Lamplight City is a point-and-click detective story originally released for PC. The game is designed for use with a mouse, but Joy-Con works fine. If you can tolerate a small screen in handheld mode, it may be faster to tap to select the item to inspect or where to move, but it’s best to leave the text selection to Joy-Con. On the TV, you have to use Joy-Con for everything, and the pointer movement is a bit slower. All you need to do is press A to select, Y to show all target items, and B to exit the menu.
I played several similar games, from hidden objects to mystery / story adventures. The Lamplight City visuals are in the middle of the visual appeal field. Games are highly pixelated by modern standards. I think the theme is a mix of the Industrial Revolution and steampunk, but that doesn’t mean the game doesn’t look smooth and attractive, especially given the lack of movement. Sure, the character can walk around, but each scene is static.
So I hope you’ll see a better grade of artwork. The art is styled to reflect the intended situation. This is a mid-19th century steam punk world with Victorian sensibilities scattered around (games ignore it if necessary).
In terms of audio, background music deserves a mystery mood and is unobtrusive. It’s working well.
Unfortunately, Lamplight City is a bit flatter for me. Indeed, the game contains a selection of action or dialog options. These interactions can lead to a variety of consequences, such as making the case unresolvable (which can fail in this game).
However, the nature of gameplay is that in most cases you just click A to advance the dialog. It’s the same as turning the pages of a book, as the game is divided into real detective work, reasoning, and gameplay. The latter occupies a large part of the game time.
Another feature of the game that adds available information (and disables the ability to reason things on its own) is the “internal dialogue” that takes place in the mind of the main character (Mr. Fordham). He has an ongoing dialogue with dead companions that helps tell a part of the story, but it provides too much information and often makes player inferences. The overall effect is a bit annoying as it deprives you of the joy of putting things together and understanding the case yourself.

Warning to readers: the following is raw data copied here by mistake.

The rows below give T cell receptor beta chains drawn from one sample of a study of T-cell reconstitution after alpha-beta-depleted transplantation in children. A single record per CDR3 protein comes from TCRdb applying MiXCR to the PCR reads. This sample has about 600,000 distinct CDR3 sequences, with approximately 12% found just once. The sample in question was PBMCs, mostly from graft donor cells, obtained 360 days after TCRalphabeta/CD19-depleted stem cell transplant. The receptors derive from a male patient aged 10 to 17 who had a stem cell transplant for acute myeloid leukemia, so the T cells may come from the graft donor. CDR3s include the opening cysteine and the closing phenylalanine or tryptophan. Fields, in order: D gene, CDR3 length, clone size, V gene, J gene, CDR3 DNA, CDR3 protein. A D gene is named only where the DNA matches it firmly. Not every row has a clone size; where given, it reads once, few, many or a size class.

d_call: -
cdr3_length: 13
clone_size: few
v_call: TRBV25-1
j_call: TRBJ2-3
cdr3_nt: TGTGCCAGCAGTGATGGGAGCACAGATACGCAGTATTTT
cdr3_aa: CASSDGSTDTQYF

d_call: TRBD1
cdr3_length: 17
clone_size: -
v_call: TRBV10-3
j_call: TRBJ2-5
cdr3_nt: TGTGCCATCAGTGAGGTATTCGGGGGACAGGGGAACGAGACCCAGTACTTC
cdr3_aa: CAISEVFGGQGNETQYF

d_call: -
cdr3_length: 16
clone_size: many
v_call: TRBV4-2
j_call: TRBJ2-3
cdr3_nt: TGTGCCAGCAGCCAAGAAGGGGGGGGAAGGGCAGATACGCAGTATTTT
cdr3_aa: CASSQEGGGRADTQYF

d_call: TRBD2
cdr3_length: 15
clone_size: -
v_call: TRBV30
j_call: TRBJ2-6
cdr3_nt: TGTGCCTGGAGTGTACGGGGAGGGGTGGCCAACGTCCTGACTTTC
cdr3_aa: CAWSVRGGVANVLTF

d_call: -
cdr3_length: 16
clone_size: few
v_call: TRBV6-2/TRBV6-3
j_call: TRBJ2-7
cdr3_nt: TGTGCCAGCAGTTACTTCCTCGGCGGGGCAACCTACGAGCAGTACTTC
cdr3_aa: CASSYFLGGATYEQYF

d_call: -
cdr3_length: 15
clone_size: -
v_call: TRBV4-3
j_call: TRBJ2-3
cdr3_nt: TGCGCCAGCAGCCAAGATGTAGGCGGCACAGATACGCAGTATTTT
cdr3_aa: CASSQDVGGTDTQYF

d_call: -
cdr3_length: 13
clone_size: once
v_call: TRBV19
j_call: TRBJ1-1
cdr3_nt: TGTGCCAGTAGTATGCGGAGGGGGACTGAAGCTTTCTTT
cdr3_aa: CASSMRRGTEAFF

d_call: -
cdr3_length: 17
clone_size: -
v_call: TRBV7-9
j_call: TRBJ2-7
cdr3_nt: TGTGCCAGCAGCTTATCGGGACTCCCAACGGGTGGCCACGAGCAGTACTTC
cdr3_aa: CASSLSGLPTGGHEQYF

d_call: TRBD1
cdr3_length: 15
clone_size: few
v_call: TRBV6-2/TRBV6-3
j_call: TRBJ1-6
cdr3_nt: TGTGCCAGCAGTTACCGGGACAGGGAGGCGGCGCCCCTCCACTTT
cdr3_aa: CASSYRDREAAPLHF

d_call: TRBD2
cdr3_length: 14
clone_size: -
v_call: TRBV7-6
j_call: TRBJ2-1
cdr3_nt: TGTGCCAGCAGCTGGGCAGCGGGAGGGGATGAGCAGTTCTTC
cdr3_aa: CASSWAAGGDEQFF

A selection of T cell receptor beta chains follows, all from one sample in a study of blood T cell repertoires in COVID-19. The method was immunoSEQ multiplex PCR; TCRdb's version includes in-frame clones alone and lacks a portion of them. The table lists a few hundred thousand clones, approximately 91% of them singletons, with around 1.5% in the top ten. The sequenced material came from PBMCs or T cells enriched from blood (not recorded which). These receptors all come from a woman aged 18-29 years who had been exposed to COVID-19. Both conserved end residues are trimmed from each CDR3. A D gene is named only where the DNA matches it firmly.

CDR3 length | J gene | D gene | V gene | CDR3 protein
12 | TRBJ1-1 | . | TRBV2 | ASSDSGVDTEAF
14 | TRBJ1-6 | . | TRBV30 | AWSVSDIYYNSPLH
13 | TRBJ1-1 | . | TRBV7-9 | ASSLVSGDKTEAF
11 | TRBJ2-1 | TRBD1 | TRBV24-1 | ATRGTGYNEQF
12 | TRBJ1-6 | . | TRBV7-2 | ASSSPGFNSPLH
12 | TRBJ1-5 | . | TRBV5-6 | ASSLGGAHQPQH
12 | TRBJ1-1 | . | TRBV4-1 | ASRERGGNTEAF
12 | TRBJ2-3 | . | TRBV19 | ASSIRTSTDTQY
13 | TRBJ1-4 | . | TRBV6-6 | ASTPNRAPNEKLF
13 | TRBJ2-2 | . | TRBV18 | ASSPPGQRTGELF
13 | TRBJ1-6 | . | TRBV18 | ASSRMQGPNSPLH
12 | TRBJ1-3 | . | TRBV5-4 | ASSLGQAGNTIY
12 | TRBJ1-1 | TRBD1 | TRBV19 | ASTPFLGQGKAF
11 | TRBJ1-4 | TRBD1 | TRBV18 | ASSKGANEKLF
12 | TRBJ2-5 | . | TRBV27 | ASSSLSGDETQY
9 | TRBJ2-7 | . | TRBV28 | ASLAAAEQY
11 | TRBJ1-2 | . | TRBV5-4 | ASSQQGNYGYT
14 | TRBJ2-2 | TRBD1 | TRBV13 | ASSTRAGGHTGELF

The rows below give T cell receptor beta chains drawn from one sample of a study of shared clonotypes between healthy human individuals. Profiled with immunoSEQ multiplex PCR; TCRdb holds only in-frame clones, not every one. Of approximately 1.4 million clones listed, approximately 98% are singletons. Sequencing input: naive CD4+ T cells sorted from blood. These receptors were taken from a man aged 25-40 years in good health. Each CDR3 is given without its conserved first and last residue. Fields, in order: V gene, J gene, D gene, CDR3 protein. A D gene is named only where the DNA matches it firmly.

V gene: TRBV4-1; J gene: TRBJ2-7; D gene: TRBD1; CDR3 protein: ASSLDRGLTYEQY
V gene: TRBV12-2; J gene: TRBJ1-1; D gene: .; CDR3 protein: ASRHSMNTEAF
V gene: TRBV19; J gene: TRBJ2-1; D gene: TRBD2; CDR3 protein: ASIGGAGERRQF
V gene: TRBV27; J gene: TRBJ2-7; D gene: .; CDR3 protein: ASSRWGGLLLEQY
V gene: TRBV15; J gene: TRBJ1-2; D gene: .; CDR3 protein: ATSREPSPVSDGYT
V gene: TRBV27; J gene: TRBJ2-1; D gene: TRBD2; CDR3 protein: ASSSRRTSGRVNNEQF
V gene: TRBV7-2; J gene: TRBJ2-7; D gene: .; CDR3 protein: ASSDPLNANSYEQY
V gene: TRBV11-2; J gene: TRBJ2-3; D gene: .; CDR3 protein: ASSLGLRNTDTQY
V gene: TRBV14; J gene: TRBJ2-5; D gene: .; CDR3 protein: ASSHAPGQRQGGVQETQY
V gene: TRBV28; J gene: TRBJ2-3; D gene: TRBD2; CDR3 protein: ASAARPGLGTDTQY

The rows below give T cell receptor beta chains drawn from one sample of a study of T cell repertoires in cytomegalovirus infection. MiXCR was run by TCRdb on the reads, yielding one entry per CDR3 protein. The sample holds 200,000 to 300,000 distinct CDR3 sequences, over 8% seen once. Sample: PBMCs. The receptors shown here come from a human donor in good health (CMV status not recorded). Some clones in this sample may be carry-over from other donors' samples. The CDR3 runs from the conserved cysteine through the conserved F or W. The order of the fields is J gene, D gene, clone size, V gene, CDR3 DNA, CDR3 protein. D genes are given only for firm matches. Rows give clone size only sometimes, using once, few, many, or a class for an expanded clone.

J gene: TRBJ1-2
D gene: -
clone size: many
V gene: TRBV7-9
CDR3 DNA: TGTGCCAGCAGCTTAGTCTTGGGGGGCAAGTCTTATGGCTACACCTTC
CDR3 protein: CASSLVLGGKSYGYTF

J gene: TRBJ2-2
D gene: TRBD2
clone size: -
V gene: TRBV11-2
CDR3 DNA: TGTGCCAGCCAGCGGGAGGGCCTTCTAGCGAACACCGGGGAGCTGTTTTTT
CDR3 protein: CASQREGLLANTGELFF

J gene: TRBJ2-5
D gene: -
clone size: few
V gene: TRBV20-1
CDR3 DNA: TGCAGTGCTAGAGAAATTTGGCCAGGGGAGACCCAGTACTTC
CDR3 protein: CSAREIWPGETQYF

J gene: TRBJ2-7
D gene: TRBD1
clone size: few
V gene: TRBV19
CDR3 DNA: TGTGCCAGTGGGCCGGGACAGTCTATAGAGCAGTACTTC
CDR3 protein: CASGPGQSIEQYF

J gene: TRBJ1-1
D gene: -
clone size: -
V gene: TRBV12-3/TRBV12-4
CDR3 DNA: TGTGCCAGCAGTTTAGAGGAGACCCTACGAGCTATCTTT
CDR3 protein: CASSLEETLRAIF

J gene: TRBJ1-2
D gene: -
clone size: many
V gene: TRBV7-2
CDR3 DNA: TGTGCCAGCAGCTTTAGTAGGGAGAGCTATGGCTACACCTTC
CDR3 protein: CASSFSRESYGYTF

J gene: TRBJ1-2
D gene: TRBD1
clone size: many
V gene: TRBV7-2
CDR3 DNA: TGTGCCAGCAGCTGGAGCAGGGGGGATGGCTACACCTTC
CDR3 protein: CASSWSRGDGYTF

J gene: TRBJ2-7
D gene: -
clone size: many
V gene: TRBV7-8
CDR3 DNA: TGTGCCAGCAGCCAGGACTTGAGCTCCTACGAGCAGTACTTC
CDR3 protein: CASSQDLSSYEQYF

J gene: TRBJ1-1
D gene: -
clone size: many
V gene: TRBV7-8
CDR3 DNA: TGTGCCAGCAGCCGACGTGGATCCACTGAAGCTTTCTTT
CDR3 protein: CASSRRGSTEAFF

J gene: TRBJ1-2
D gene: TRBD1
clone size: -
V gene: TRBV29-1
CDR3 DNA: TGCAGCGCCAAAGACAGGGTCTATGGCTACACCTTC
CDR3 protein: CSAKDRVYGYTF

The pace of Lamplight City is slow, but this is primarily due to the nature of the game (storytelling, detective work, etc.). The map is provided and basically follows where the map guides you between the deadman talk and the dialog prompt from the NPC interaction. There are some times when you need to take a leap in logic and revisit some places on the map.
This type of game has more annoying aspects, such as not being able to interact with clearly important objects because you haven’t visited the right place or talked to the right person. This is not uncommon in this type of game, but it would be great if you could act like a real detective rather than go a specific path.
Overall, Lamplight City has some great elements and a decent level of replay value. If you get stuck, you can start over with a new game, experiment with different answers and options, and take a different path. There are some plots in the story, but it’s not enough to really grab me and get me interested.